Then, one day last week, I met a friend for a drink after work. The outlet must’ve been top of mind for me, because it actually came up in the conversation. While I was lamenting, my friend picked up his cell phone and—before I knew what he was actually doing—was talking to an electrician friend of his on the phone (he’s in the construction business). And I had an appointment for a service call the very next morning.

Sure enough, and right on time, Mr. electrician arrived. It turns out the outlet simply needed replacing. Not the wiring. Not the whole house. Just that one outlet.

And then the funniest thing happened. In addition to having power in the bathroom—from a source that was actually in the bathroom—I found that I too, had more…energy. I woke up earlier the next day, and I actually felt a little lighter. I didn’t have a sense of shame or guilt every time I was in the bathroom. I didn’t need to shoo Lotus away from an extension cord any more. I could close the door to the bathroom effortlessly. And all of this made me think about some of the other “energy leaks” in my world, and about the slow drip, drip, drip of vitality that happens with procrastination. Last year I experienced it during tax season (I eventually applied for an extension which made that whole energy drain even worse). I’ve done it with all kinds of things from dentist appointments to touch up paint, from tire rotation to oven cleaning. And I know that every time I put something off, I am costing myself. Sometimes the price of procrastinating is money, but there is another, more insidious cost: the loss of precious and unrecoverable energy.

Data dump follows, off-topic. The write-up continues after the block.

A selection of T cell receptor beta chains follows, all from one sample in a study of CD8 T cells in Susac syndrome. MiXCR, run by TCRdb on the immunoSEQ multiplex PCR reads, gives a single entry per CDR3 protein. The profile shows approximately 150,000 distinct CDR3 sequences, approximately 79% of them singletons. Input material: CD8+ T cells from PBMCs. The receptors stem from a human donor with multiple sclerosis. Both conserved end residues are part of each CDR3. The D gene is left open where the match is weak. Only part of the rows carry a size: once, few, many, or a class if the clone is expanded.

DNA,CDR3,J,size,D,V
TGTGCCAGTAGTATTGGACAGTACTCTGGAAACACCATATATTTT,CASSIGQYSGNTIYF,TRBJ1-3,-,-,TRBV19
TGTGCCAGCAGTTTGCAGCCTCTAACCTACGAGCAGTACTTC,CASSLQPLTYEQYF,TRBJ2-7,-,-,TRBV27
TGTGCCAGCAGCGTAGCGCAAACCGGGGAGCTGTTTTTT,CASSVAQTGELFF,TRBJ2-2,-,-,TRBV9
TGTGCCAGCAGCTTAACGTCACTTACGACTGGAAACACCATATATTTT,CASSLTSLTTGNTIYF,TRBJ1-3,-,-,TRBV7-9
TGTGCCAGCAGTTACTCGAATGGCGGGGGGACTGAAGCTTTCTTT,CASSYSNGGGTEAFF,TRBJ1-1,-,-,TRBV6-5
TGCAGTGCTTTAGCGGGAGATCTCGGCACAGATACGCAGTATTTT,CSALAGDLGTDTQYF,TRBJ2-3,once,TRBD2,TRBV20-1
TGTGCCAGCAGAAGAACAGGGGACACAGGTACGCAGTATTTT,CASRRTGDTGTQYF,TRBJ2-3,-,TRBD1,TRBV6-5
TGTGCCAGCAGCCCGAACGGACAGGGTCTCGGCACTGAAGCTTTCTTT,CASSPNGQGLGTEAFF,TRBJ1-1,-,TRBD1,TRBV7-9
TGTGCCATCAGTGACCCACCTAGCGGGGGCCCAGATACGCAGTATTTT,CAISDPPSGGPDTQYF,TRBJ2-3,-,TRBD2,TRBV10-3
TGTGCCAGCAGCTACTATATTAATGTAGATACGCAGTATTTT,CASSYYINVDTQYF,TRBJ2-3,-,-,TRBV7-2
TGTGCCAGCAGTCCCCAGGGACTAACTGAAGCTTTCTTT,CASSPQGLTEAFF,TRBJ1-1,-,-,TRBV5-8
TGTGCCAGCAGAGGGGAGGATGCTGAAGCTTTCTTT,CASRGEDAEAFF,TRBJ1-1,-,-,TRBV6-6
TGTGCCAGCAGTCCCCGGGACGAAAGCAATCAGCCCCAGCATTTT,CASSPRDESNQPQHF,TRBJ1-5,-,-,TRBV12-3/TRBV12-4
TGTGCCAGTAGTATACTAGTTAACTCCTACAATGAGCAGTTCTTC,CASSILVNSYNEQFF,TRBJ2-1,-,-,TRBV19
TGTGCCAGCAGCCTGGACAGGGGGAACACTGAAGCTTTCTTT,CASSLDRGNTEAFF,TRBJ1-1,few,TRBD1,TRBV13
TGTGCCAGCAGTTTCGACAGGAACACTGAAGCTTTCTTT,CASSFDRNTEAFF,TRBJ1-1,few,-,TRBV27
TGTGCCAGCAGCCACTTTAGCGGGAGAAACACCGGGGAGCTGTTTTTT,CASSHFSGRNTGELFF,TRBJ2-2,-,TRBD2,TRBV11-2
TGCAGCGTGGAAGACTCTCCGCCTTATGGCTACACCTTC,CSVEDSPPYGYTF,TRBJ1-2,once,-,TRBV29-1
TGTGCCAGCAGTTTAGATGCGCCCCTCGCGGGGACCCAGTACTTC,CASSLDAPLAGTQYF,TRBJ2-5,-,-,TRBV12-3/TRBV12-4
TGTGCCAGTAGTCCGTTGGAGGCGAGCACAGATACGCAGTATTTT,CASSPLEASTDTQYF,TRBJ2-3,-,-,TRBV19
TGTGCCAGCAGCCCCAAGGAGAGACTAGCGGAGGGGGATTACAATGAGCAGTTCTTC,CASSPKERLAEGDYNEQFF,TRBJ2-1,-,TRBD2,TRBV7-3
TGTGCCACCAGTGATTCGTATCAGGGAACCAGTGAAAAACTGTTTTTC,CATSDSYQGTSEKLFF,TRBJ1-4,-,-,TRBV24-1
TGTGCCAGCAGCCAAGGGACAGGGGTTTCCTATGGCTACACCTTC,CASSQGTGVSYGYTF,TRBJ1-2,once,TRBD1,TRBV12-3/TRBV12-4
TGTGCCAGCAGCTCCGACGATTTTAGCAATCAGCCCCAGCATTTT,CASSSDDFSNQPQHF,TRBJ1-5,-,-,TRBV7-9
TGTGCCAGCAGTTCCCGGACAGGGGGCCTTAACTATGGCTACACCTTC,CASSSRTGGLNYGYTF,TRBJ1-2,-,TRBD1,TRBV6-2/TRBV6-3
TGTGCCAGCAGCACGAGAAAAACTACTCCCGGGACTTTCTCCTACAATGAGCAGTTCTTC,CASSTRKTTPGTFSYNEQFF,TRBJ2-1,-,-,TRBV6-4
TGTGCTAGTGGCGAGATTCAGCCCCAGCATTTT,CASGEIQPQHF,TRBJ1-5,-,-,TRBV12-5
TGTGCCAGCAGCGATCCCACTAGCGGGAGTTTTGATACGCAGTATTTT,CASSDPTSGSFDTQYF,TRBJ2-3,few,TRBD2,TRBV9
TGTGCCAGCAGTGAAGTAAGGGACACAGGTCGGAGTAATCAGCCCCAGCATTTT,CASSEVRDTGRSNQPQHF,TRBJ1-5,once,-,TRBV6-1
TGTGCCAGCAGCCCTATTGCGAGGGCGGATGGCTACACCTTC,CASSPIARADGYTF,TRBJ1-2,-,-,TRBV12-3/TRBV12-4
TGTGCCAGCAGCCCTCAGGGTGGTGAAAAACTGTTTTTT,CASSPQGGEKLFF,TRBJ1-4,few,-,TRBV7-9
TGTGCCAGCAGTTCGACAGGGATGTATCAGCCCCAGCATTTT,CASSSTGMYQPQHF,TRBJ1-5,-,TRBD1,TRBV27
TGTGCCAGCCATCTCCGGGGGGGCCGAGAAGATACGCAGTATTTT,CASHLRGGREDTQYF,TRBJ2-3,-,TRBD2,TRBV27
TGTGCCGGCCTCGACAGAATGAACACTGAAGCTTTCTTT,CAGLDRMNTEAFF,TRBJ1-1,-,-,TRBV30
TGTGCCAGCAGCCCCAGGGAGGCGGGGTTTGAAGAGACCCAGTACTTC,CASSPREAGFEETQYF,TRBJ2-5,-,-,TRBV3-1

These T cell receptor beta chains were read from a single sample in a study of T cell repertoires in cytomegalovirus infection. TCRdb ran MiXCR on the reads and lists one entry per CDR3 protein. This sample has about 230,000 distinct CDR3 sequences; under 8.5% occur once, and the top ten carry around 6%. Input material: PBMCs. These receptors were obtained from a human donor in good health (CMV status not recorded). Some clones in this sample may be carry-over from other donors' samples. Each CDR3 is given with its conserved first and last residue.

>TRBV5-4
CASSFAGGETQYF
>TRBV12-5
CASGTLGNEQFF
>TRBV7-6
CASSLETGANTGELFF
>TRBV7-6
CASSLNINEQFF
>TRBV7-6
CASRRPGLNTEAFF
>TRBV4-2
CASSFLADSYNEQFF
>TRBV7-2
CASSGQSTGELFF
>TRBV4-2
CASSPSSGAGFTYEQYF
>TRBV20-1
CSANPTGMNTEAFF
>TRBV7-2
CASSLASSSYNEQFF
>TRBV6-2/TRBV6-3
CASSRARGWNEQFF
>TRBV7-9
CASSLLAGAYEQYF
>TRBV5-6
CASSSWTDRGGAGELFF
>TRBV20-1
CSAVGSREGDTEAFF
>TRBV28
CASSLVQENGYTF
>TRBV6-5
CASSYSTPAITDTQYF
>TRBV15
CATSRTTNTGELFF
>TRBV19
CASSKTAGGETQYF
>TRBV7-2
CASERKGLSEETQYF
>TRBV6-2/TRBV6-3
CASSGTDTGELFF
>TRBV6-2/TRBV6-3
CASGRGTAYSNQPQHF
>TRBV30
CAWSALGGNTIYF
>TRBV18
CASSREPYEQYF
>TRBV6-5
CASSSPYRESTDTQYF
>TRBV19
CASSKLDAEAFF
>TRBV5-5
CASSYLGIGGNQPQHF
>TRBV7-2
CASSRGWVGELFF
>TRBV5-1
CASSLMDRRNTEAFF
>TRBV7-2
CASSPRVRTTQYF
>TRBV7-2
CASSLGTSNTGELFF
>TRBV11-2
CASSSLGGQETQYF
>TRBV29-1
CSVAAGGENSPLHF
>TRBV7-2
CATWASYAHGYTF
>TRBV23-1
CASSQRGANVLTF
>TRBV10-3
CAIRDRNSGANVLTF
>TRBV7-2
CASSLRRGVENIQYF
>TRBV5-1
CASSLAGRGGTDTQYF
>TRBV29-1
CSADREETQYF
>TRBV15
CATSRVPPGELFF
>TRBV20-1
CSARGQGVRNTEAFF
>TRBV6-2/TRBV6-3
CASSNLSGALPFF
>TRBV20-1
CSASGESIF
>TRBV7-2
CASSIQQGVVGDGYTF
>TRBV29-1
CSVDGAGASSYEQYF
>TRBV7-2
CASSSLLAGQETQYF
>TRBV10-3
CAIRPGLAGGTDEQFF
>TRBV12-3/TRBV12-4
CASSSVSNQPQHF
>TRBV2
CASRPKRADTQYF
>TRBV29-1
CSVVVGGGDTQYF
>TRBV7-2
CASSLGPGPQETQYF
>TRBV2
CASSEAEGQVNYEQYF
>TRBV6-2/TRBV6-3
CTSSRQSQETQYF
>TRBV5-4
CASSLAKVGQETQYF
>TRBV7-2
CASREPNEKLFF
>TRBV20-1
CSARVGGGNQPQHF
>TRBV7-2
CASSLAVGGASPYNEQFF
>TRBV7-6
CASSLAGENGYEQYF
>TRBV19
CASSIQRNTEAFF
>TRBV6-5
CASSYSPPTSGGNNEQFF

So, after this outlet incident, I am committed to taking my power back. I am not going to merely think about writing a blog about what I’ve learned, I’m going to write it. And then…I am going to post it.

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Detox…and Re-tox?

January 19th, 2015